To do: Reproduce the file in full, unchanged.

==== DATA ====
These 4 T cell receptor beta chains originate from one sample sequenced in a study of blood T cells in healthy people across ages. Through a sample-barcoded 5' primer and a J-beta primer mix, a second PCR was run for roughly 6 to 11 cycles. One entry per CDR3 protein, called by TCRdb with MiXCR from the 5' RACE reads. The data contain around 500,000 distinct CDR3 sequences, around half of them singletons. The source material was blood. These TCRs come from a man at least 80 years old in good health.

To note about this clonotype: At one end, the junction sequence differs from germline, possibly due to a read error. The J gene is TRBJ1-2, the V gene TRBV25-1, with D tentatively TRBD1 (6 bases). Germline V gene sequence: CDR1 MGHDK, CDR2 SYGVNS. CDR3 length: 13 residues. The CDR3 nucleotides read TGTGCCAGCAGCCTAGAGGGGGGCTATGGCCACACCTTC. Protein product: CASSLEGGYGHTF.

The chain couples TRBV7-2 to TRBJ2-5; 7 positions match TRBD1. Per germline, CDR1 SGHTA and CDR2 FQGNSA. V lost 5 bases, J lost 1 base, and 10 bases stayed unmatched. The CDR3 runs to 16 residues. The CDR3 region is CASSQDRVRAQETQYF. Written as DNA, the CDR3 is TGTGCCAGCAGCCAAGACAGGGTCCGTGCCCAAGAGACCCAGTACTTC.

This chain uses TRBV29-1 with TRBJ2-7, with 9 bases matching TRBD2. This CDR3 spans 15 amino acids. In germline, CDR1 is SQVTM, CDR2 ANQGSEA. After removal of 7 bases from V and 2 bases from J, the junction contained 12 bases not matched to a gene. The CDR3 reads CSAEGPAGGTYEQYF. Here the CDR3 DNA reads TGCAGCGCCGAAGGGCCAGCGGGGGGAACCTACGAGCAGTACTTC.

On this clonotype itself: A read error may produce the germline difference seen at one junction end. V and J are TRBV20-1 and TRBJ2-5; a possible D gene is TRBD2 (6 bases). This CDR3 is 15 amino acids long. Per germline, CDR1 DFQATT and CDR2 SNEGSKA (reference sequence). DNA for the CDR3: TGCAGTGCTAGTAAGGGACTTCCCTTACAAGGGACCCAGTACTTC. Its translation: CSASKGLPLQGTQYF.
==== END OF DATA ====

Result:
These 4 T cell receptor beta chains originate from one sample sequenced in a study of blood T cells in healthy people across ages. Through a sample-barcoded 5' primer and a J-beta primer mix, a second PCR was run for roughly 6 to 11 cycles. One entry per CDR3 protein, called by TCRdb with MiXCR from the 5' RACE reads. The data contain around 500,000 distinct CDR3 sequences, around half of them singletons. The source material was blood. These TCRs come from a man at least 80 years old in good health.

To note about this clonotype: At one end, the junction sequence differs from germline, possibly due to a read error. The J gene is TRBJ1-2, the V gene TRBV25-1, with D tentatively TRBD1 (6 bases). Germline V gene sequence: CDR1 MGHDK, CDR2 SYGVNS. CDR3 length: 13 residues. The CDR3 nucleotides read TGTGCCAGCAGCCTAGAGGGGGGCTATGGCCACACCTTC. Protein product: CASSLEGGYGHTF.

The chain couples TRBV7-2 to TRBJ2-5; 7 positions match TRBD1. Per germline, CDR1 SGHTA and CDR2 FQGNSA. V lost 5 bases, J lost 1 base, and 10 bases stayed unmatched. The CDR3 runs to 16 residues. The CDR3 region is CASSQDRVRAQETQYF. Written as DNA, the CDR3 is TGTGCCAGCAGCCAAGACAGGGTCCGTGCCCAAGAGACCCAGTACTTC.

This chain uses TRBV29-1 with TRBJ2-7, with 9 bases matching TRBD2. This CDR3 spans 15 amino acids. In germline, CDR1 is SQVTM, CDR2 ANQGSEA. After removal of 7 bases from V and 2 bases from J, the junction contained 12 bases not matched to a gene. The CDR3 reads CSAEGPAGGTYEQYF. Here the CDR3 DNA reads TGCAGCGCCGAAGGGCCAGCGGGGGGAACCTACGAGCAGTACTTC.

On this clonotype itself: A read error may produce the germline difference seen at one junction end. V and J are TRBV20-1 and TRBJ2-5; a possible D gene is TRBD2 (6 bases). This CDR3 is 15 amino acids long. Per germline, CDR1 DFQATT and CDR2 SNEGSKA (reference sequence). DNA for the CDR3: TGCAGTGCTAGTAAGGGACTTCCCTTACAAGGGACCCAGTACTTC. Its translation: CSASKGLPLQGTQYF.